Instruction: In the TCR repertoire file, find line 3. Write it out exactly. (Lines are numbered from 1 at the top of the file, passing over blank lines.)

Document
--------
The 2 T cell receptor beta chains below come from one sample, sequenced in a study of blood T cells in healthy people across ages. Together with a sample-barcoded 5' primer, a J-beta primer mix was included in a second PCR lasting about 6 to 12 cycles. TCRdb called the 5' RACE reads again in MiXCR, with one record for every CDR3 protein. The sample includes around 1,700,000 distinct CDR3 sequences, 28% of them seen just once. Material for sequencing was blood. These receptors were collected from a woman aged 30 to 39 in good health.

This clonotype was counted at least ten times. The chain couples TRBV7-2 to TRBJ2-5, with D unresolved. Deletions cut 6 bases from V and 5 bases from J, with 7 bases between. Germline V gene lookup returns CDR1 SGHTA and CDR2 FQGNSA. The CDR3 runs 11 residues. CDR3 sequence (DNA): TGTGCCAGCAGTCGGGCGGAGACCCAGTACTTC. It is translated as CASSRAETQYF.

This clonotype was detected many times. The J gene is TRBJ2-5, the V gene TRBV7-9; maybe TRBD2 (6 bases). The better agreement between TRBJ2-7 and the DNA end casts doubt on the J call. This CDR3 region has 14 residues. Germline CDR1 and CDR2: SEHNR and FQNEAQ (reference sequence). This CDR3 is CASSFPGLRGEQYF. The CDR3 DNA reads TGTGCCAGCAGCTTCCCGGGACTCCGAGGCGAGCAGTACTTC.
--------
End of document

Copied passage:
This clonotype was detected many times. The J gene is TRBJ2-5, the V gene TRBV7-9; maybe TRBD2 (6 bases). The better agreement between TRBJ2-7 and the DNA end casts doubt on the J call. This CDR3 region has 14 residues. Germline CDR1 and CDR2: SEHNR and FQNEAQ (reference sequence). This CDR3 is CASSFPGLRGEQYF. The CDR3 DNA reads TGTGCCAGCAGCTTCCCGGGACTCCGAGGCGAGCAGTACTTC.